Volkswagen Passat review: 4.0/5

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We've driven Volkswagen's sensible new Passat in Ireland. Class-leader?

Neil Briscoe

Words: - - @neilmbriscoe
Pics: Richard Pardon - @richardpardon

Published on: January 14, 2015

Words: - - @neilmbriscoe
Pics: Richard Pardon - @richardpardon

Published on: January 14, 2015

Tech Specs

Model testedVolkswagen Passat 1.6 TDI Highline
Pricing€38,266 as tested (starts at €27,295)
Engine1.6-litre four-cylinder turbodiesel
Transmissionsix-speed manual, front-wheel drive
Body stylefour-door saloon
CO2 emissions105g/km (Band A3, €190 per annum)
Fuel economy70.6mpg (3.8 litres/100km)
Top speed210km/h
0-100km/h10.8 seconds
Power120hp at 3,600rpm
Torque250Nm at 1,750- to 3,500rpm

It's a little bit buttoned-down in character terms, and feels like something carefully honed, rather than entirely new, but there's no denying the new Volkswagen Passat's comfort, refinement, quality and style.

In the Metal:

As soon as you see the new Passat, it's very obvious that here is something designed to be familiar. Volkswagen really hasn't deviated at all from the styling recipe of the previous Passat. Then again, why would it? Not only is the Passat a big seller worldwide, it was also the best-selling car in its segment in Ireland last year, and that was a run out model. Familiarity apparently breeds content, not contempt.

There are some nice styling flourishes though. While it's clearly similar to the outgoing model, park them side by side and you'll see the cleaner, more muscular lines of the new model come very much to the fore. The new front end in particular is rather successful, taking elements of the old Volkswagen CC to give the Passat a lower, meaner and sleeker look. It's only at the back where it all gets a bit samey-samey, looking very much as the old car did, with a hint of Volkswagen Phaeton thrown in.

Inside, it's the same. By which I means it's very similar to what we were used to in the old Passat, but it has become more honed, more slick. The main dials look pretty much identical, as do many of the switches and buttons. But the central touch screen is now quicker and easier to use, the clumsy old push-the-key-in-to-start system has been replaced by a more sensible keyless button ignition and the way the lines of the air vents are carried in chrome strips for the full width of the dash is a touch that just gets more attractive every time you look at it.

Volkswagen hasn't skimped on the practical bits either, as you would expect. The seats are big, broad and wonderfully comfy, even if the driving position does feel a bit high and perched up at times. An extra 78mm in the wheelbase translates into much more legroom for rear seat passengers and up front the driver definitely has more space. The boot is a whopping 586 litres and still has the useful swing-down shopping bag hooks - a small but significant touch that is emblematic of how easy the Passat is going to be to live with.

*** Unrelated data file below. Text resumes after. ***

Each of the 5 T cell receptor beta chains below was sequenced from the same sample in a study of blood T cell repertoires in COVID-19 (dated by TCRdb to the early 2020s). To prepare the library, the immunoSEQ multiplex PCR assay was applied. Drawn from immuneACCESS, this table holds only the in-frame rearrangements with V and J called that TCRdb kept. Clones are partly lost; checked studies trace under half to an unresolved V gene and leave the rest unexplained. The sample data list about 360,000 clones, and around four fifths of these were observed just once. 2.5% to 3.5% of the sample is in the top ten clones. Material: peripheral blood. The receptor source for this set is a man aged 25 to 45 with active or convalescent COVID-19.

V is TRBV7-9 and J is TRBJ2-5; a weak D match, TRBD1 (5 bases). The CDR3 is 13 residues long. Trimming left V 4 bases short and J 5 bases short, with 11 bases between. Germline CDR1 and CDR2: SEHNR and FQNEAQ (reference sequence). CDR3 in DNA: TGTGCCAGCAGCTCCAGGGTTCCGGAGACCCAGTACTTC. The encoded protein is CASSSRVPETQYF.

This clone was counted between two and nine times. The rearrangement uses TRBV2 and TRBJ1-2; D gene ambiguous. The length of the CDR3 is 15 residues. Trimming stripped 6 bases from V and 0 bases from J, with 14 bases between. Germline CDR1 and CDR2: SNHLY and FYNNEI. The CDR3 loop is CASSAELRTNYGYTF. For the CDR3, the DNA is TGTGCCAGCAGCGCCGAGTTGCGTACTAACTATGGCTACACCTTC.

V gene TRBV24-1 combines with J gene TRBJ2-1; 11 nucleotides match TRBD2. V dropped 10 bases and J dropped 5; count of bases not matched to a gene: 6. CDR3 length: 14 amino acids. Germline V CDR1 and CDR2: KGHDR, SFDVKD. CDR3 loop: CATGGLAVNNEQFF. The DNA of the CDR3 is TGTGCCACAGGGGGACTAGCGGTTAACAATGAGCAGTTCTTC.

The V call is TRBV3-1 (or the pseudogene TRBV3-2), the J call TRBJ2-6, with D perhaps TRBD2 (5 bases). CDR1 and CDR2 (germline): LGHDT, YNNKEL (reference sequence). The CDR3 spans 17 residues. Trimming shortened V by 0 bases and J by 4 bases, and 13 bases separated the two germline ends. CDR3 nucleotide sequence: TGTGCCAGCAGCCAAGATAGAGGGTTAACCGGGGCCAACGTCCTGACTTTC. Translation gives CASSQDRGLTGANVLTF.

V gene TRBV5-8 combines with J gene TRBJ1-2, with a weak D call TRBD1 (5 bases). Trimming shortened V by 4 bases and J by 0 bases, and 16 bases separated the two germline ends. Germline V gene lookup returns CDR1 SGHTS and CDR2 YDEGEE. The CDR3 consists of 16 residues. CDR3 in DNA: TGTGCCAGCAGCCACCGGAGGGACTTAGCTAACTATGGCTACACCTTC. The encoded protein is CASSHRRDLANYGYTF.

Driving it:

That easy nature shines through on the dynamic front too. The six-speed manual gearbox (one more gear than you got on the old Passat 1.6 TDI) snicks around its gate with ease and precision. The steering has a wonderful sense of both weight and a free, fluid motion too as it slides from lock to lock. There's not much actual feel though, so you do end up being rather detached from the driving experience - the Passat is far more about comfort and quietness than it is about engaging the driver. A shame? Yes, a little, but the upside is strong enough that we can forgive it.

That apart, there's little point really in upgrading to the 2.0-litre engine, other than for bragging rights. The 1.6 TDI has found an extra 15hp from before, bringing it to 120hp and even if its torque curve feels a little under-done at times, really the bigger engine doesn't offer you an awful lot more real-world performance. You will have to work hard to get the official economy out of the 1.6 though. Of the 78mpg figure there was no sign, but 60mpg should be a realistic target for everyday driving.

What you get for your Money:

The new Passat is a little more expensive than the outgoing model, by about €1,100 on average, but Volkswagen defends that position by pointing out that it's an entirely new car (the last one was an update of the 2005 model) and has a great deal more technology on board. Standard specs have gone up a little across the board and Volkswagen currently has some tempting PCP and other finance offers in play at the moment, including a 1.9 per cent APR PCP offer on Highline models.

Certainly there's a lot of tech on display, including a very subtle radar-controlled cruise control on our test car, and the promise of more to come - a system that helps you reverse a trailer or caravan for example, plus a more advanced self-parking system will both be available later in the year and that's not even mentioning four-wheel drive, a twin-turbo diesel and the GTE plug-in hybrid option.

Summary

At first the new Passat seems a little too reheated, a little too much like we've seen it before. Dig a bit deeper though and its qualities start to come through. This may not be a sports car disguised as a saloon but it's going to be wonderfully easy, comfortable and smooth to live with. As slow-burners go, it's a very good one.

Alternatives

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Ford Mondeo: vs. Volkswagen Passat: a touch more striking on the outside, but can't match the Passat's cabin. Has it also ceded the handling high ground?

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